2024 - Portfolio diversification is key
The ‘Santa Claus Rally’ arrived for global share markets as the long-awaited pivot in monetary policy from the US Federal Reserve arrived at its December meeting. Although the Fed kept the federal funds rate target on hold, it flagged the current rate hike cycle was as good as over, with three rate cuts forecast in 2024. Triggered initially by a positive US inflation data print and extended in December by a surprisingly dovish statement by Fed Chair Jerome Powell, bond yields reverted to levels aligned with a ‘soft landing’ scenario.
Growing optimism central banks will cut interest rates sooner and harder in 2024 than previously predicted delivered impressive returns for international shares in the final quarter of 2023. US shares got to within touching distance of their all-time high late in December. The S&P 500 Index ended the month up +4.5% and was the best-performing major share market over the quarter, delivering +11.7%. This late rally helped push the world’s largest market up +26.3% over the year.
In Australia, the S&P/ASX 200 Index enjoyed a very strong rally to end the year, jumping 7.3% in December and +8.4% over the quarter.
Current yield levels and share market multiples imply we are back in the goldilocks zone of a ‘soft landing’. We see that market volatility will continue in 2024 therefore clients need to implement some long-term investing fundamentals:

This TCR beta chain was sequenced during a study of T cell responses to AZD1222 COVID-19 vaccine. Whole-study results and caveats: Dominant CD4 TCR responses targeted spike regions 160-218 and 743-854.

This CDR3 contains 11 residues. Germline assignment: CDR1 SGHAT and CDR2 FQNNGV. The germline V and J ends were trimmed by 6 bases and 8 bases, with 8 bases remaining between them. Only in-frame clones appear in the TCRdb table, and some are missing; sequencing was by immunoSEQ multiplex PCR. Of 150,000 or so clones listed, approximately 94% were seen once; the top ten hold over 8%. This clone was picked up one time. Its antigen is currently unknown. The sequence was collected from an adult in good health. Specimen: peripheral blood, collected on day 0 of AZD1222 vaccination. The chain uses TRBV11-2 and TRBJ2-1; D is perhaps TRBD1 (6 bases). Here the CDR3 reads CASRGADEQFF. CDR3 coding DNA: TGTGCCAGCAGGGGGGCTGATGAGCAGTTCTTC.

1) No one can time the market
For most investors, equities should be included as part of their overall portfolio. However, ‘timing the market’ – that is, consistently selling high and buying low, is almost impossible. For that reason, we believe in the old mantra ‘time in the market, not timing the market’. Active fund managers remove the emotion and view volatility as an investment opportunity.
2) Avoid emotion-driven selling
If the market has been performing well for a period of time, a pullback can often trigger an investor to take profits, while a more prolonged correction can lead to emotion-driven selling (or jumping between investments).
However, emotion-driven selling commonly will result in a lower long-term return on your portfolio, because you are then faced with trying to re-enter a rising market. Before making a decision to sell an investment three factors to consider are:
- What is your investment time horizon? If you are more than a few years away from retirement, or generating a long-term income, a market correction will likely seem like a blip in your investment history in the coming years (remember the Covid crash?).
- Are you remaining true to the long-term objectives when you established your investment?
- Fund managers are more adept at counter-emotional investing, as well as understanding the market fundamentals (however, even the best fund managers have periods of short-term underperformance).
Trying to predict which asset class – be it shares, cash, fixed interest, or property, will outperform others in any one year can be as difficult as trying to time the market. In the last 15 years, each of these asset classes has had its periods of relative outperformance. If you are sufficiently diversified across the asset classes, your broader investment is hedged against periods of high volatility, and portfolio risk is smoothed out.
WLM can help
If you'd like help with understanding how to meet your financial goals and manage risks in the investment environment, please contact us today.
The material and contents provided in this publication are informative in nature only. It is not intended to be advice and you should not act specifically on the basis of this information alone. If expert assistance is required, professional advice should be obtained.